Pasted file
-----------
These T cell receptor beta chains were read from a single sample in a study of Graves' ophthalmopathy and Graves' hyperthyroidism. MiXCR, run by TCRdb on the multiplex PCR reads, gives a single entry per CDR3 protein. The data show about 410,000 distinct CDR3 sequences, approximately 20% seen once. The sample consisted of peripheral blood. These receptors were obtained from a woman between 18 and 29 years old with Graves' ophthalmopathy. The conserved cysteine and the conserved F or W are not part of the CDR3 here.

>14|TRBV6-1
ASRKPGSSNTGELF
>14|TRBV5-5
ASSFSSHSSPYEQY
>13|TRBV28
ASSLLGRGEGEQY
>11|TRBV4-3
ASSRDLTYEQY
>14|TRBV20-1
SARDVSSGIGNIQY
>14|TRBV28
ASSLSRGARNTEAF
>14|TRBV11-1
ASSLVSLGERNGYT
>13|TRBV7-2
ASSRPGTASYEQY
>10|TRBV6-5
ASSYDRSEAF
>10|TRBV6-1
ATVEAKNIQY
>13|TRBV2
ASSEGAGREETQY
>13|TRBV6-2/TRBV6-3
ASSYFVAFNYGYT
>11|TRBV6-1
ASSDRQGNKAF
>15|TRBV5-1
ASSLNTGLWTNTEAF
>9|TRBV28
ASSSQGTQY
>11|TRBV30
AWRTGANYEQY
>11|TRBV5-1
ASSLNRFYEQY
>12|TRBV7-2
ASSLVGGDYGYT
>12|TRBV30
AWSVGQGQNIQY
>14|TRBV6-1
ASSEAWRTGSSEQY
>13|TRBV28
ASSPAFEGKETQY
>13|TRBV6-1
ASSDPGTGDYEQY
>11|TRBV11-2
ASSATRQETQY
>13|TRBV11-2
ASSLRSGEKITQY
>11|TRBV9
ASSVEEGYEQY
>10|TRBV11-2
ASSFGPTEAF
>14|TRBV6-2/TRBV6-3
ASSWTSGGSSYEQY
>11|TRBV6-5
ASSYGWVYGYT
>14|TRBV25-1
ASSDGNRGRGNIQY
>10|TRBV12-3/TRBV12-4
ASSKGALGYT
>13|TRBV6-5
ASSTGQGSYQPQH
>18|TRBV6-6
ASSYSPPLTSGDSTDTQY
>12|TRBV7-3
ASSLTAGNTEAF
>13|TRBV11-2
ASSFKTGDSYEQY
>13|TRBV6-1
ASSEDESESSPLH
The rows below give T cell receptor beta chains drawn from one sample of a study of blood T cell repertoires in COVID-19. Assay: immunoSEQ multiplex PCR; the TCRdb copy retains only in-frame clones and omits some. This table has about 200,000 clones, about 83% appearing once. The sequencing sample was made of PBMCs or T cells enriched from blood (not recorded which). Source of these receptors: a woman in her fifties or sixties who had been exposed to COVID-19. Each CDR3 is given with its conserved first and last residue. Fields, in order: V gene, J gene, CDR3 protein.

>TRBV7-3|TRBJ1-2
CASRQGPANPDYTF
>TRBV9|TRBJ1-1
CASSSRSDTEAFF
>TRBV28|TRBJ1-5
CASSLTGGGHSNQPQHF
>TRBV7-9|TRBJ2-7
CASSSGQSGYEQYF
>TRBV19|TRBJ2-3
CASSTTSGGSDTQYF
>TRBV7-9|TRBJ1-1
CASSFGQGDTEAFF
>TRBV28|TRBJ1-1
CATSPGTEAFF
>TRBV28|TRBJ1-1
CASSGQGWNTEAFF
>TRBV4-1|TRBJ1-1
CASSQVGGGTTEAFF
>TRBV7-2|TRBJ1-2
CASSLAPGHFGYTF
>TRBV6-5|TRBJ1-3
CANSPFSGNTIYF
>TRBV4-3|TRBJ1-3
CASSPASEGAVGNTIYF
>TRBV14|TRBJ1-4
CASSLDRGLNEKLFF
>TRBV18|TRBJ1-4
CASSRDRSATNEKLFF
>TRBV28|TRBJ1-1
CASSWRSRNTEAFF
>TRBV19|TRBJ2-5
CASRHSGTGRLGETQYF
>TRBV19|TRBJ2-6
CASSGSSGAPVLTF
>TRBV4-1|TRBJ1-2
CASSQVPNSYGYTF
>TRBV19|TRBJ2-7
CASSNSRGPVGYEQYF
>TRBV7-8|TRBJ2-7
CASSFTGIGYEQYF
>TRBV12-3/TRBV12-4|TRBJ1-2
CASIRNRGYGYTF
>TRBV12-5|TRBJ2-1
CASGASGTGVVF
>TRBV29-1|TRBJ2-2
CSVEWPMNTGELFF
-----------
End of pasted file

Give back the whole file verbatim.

These T cell receptor beta chains were read from a single sample in a study of Graves' ophthalmopathy and Graves' hyperthyroidism. MiXCR, run by TCRdb on the multiplex PCR reads, gives a single entry per CDR3 protein. The data show about 410,000 distinct CDR3 sequences, approximately 20% seen once. The sample consisted of peripheral blood. These receptors were obtained from a woman between 18 and 29 years old with Graves' ophthalmopathy. The conserved cysteine and the conserved F or W are not part of the CDR3 here.

>14|TRBV6-1
ASRKPGSSNTGELF
>14|TRBV5-5
ASSFSSHSSPYEQY
>13|TRBV28
ASSLLGRGEGEQY
>11|TRBV4-3
ASSRDLTYEQY
>14|TRBV20-1
SARDVSSGIGNIQY
>14|TRBV28
ASSLSRGARNTEAF
>14|TRBV11-1
ASSLVSLGERNGYT
>13|TRBV7-2
ASSRPGTASYEQY
>10|TRBV6-5
ASSYDRSEAF
>10|TRBV6-1
ATVEAKNIQY
>13|TRBV2
ASSEGAGREETQY
>13|TRBV6-2/TRBV6-3
ASSYFVAFNYGYT
>11|TRBV6-1
ASSDRQGNKAF
>15|TRBV5-1
ASSLNTGLWTNTEAF
>9|TRBV28
ASSSQGTQY
>11|TRBV30
AWRTGANYEQY
>11|TRBV5-1
ASSLNRFYEQY
>12|TRBV7-2
ASSLVGGDYGYT
>12|TRBV30
AWSVGQGQNIQY
>14|TRBV6-1
ASSEAWRTGSSEQY
>13|TRBV28
ASSPAFEGKETQY
>13|TRBV6-1
ASSDPGTGDYEQY
>11|TRBV11-2
ASSATRQETQY
>13|TRBV11-2
ASSLRSGEKITQY
>11|TRBV9
ASSVEEGYEQY
>10|TRBV11-2
ASSFGPTEAF
>14|TRBV6-2/TRBV6-3
ASSWTSGGSSYEQY
>11|TRBV6-5
ASSYGWVYGYT
>14|TRBV25-1
ASSDGNRGRGNIQY
>10|TRBV12-3/TRBV12-4
ASSKGALGYT
>13|TRBV6-5
ASSTGQGSYQPQH
>18|TRBV6-6
ASSYSPPLTSGDSTDTQY
>12|TRBV7-3
ASSLTAGNTEAF
>13|TRBV11-2
ASSFKTGDSYEQY
>13|TRBV6-1
ASSEDESESSPLH
The rows below give T cell receptor beta chains drawn from one sample of a study of blood T cell repertoires in COVID-19. Assay: immunoSEQ multiplex PCR; the TCRdb copy retains only in-frame clones and omits some. This table has about 200,000 clones, about 83% appearing once. The sequencing sample was made of PBMCs or T cells enriched from blood (not recorded which). Source of these receptors: a woman in her fifties or sixties who had been exposed to COVID-19. Each CDR3 is given with its conserved first and last residue. Fields, in order: V gene, J gene, CDR3 protein.

>TRBV7-3|TRBJ1-2
CASRQGPANPDYTF
>TRBV9|TRBJ1-1
CASSSRSDTEAFF
>TRBV28|TRBJ1-5
CASSLTGGGHSNQPQHF
>TRBV7-9|TRBJ2-7
CASSSGQSGYEQYF
>TRBV19|TRBJ2-3
CASSTTSGGSDTQYF
>TRBV7-9|TRBJ1-1
CASSFGQGDTEAFF
>TRBV28|TRBJ1-1
CATSPGTEAFF
>TRBV28|TRBJ1-1
CASSGQGWNTEAFF
>TRBV4-1|TRBJ1-1
CASSQVGGGTTEAFF
>TRBV7-2|TRBJ1-2
CASSLAPGHFGYTF
>TRBV6-5|TRBJ1-3
CANSPFSGNTIYF
>TRBV4-3|TRBJ1-3
CASSPASEGAVGNTIYF
>TRBV14|TRBJ1-4
CASSLDRGLNEKLFF
>TRBV18|TRBJ1-4
CASSRDRSATNEKLFF
>TRBV28|TRBJ1-1
CASSWRSRNTEAFF
>TRBV19|TRBJ2-5
CASRHSGTGRLGETQYF
>TRBV19|TRBJ2-6
CASSGSSGAPVLTF
>TRBV4-1|TRBJ1-2
CASSQVPNSYGYTF
>TRBV19|TRBJ2-7
CASSNSRGPVGYEQYF
>TRBV7-8|TRBJ2-7
CASSFTGIGYEQYF
>TRBV12-3/TRBV12-4|TRBJ1-2
CASIRNRGYGYTF
>TRBV12-5|TRBJ2-1
CASGASGTGVVF
>TRBV29-1|TRBJ2-2
CSVEWPMNTGELFF